RBM Governor, Dr. Wilson Banda

In its consolidated and separate annual financial statements posted on the bank’s website last week, Governor, Wilson Banda disclosed that during the year ended on December 31, 2022, RBM made a comprehensive loss of K187.5 billion — as opposed to a profit of K77 billion made in 2021.

The statement signed by the Governor and the Board Audit Committee chairperson, Maxwell Mkwezalamba, further said the bank also reported profit before foreign exchange revaluation of K93 billion in 2022.

“K20 billion was declared as dividend and distributed to the government in the year ended 31 December 2022 while K31 billion was transferred to general reserve account,” reads part of the statement, adding that in the year under review, RBM had foreign liabilities of K1.76 trillion against assets of K439.5 billion.

In his analysis, Mhango said on overall, RBM “has conceded that this is a going concern, while assuring us that the Reserve Bank has adequate resources to continue in operational existence for the foreseeable future.”


In his further analysis of RBM’s financial position, Mhango also observed that: “The Bank’s consolidated foreign liabilities against consolidated foreign assets has been in a deficit position even in the year ending 2021, with values of MK1.3 trillion against MK499 billion, whilst making a profit of MK77.4 billion — thus implying the year ending 2022 reflects a deteriorating position, with Government deposits unchanged at MK405 billion, while overall consolidated expenses growing by MK23.6 billion from year 2021 to 2022 to reaching MK108.6 billion.

“In any developed economy, with a strong financial system, a reporting of RBM making losses would cause markets trembling for the very nature that a Central Bank — in a normal nature — makes profits than losses because it is essentially a monopolistic business supplying an essential commodity which is the currency, hence its losses cannot be ignored.

“In a real economic function, the implications of Central Bank losses would lead to undermining of monetary management, slow financial market development, as well as derail the attainment of Central Bank’s overall economic objectives such as price stability (containing inflation rate) and economic growth.”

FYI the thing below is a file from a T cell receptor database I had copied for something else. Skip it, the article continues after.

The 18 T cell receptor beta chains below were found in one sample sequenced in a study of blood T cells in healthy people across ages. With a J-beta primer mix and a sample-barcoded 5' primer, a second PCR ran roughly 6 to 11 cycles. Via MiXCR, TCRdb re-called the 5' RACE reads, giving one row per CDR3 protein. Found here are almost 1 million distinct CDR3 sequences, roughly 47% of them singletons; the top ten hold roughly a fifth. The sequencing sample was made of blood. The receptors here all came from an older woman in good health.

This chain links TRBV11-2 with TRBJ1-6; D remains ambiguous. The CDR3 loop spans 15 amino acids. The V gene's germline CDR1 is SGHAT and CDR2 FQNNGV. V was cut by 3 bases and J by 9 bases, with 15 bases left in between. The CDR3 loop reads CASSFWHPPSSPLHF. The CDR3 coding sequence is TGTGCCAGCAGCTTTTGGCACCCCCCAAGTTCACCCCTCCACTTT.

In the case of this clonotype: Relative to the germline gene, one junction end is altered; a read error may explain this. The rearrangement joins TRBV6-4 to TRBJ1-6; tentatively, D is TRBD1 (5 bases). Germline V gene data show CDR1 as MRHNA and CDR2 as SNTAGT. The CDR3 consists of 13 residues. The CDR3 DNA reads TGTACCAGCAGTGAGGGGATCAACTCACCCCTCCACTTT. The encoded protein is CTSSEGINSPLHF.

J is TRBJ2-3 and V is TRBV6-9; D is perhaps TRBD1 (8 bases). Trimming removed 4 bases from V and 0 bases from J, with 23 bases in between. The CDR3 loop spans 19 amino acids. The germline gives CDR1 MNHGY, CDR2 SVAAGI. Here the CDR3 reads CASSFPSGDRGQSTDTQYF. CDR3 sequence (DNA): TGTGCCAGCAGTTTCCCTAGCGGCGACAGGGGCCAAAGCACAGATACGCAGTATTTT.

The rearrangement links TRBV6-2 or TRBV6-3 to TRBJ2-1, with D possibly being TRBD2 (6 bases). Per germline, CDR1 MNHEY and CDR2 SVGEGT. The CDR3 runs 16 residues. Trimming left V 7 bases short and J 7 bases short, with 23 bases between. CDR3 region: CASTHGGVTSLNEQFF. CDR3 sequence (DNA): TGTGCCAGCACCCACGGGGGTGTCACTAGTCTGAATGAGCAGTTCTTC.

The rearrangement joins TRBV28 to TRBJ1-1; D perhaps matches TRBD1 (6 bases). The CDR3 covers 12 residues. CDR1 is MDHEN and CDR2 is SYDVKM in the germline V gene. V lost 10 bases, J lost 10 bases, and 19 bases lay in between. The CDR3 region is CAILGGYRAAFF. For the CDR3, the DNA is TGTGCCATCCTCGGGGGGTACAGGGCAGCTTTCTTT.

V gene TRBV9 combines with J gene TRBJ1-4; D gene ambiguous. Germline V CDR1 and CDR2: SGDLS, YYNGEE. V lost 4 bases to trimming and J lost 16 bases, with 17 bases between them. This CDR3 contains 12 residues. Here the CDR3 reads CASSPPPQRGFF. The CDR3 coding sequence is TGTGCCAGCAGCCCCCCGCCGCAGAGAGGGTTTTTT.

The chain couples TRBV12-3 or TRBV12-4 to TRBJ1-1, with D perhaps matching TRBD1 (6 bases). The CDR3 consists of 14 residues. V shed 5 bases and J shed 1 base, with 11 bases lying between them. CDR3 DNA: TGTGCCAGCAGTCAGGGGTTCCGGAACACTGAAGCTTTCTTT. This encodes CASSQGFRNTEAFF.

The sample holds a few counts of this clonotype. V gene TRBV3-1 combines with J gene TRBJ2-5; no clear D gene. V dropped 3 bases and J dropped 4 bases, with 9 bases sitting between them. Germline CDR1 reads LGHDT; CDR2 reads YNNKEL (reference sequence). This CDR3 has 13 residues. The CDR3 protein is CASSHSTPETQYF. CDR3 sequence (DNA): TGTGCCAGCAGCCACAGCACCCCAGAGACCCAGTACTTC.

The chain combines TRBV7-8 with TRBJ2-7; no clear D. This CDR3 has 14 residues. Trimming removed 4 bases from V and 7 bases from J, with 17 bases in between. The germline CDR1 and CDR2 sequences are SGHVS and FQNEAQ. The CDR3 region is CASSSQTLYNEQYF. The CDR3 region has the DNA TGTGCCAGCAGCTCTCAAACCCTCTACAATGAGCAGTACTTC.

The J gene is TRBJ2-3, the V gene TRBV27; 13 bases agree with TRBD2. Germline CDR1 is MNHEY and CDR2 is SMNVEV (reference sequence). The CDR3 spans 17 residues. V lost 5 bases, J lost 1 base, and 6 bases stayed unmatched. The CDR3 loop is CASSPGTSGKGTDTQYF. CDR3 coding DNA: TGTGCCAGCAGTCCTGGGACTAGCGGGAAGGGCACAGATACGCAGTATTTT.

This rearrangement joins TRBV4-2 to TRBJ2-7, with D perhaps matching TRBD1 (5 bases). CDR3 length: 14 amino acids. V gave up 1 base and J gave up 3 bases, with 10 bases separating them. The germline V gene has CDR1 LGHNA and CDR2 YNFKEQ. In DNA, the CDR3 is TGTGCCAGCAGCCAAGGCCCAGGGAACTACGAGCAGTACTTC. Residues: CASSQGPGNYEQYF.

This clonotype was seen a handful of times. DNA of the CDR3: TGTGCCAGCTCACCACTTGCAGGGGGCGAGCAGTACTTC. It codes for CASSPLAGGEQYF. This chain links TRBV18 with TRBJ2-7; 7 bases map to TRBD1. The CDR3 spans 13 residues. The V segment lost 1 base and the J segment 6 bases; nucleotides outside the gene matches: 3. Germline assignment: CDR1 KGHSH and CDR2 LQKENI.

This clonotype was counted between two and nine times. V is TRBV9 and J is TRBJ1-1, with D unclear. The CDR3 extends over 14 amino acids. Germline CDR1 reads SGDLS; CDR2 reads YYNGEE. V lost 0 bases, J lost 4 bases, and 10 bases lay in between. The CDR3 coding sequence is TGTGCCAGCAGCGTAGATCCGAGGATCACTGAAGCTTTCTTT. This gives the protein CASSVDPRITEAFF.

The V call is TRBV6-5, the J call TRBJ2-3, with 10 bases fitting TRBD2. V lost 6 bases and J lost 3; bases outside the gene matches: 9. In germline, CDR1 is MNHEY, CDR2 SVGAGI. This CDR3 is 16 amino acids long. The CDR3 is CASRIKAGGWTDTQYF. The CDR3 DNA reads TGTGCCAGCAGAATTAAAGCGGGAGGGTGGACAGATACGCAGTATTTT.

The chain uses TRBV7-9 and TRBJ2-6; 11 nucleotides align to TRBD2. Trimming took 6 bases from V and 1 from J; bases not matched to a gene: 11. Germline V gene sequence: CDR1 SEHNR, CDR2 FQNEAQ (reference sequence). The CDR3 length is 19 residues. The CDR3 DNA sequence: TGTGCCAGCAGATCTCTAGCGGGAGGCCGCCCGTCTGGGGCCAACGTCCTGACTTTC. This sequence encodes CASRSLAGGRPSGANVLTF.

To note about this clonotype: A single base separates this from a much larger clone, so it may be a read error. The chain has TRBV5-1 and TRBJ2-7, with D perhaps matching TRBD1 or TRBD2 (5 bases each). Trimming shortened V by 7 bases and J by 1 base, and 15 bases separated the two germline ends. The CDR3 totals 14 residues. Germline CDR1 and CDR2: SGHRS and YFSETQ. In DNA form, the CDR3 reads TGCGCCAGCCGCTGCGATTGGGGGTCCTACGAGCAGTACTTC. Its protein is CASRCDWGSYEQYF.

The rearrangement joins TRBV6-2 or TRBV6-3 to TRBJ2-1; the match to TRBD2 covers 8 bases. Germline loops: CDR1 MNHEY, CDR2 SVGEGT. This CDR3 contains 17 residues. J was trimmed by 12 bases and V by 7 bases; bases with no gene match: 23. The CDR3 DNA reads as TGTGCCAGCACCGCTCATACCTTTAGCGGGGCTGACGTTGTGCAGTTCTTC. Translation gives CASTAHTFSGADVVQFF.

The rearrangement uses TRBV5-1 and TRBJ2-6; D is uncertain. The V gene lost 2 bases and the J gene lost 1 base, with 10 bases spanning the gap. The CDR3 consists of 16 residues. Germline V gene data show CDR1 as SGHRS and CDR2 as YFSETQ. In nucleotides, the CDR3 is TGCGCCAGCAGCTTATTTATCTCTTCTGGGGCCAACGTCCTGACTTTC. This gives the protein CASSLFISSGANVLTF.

The DCG Chief Economist further said it is for this reason that he strongly agrees to the sentiments raised by the RBM that its current financial position is a “going concern” and that it must be closely monitored, and in real terms.

“This loss of MK187.5 billion should not be ignored and taken lightly,” he continued. “In one of the reports published by a local media house in Malawi, the RBM Governor Wilson Banda is quoted as attributing the loss to the revaluation of the bank’s forex liabilities following the 25% May 2022 devaluation of the Malawi currency.

“However, I would also not ignore the consolidated expense line of personnel expenses and operating expenses as reported in the Annual Report which shows a rise of MK30 billion from year 2021 to 2022, which is also concerning.

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“The RBM is a privileged entity and should not under any normal environment make losses for the very nature of its operations. Any investor hearing this message would be very sceptical of looking at Malawi as an investment destination of choice based on the risk profiling, as it would create an impression of a serious breakdown in financial discipline as well as doubts about the soundness of the entire financial system and the whole Malawi economy.”

Copied to Office of the President Lazarus Chakwera and Vice-President Saulos Chilima and the Minister of Finance & Economic Development, Sosten Gwengwe Mhango further said although the RBM has indicated that the MK187.5 billion loss is a going concern, “it remains to be seen as to what measures the bank will adopt in its operation strategy to turn around the situation”.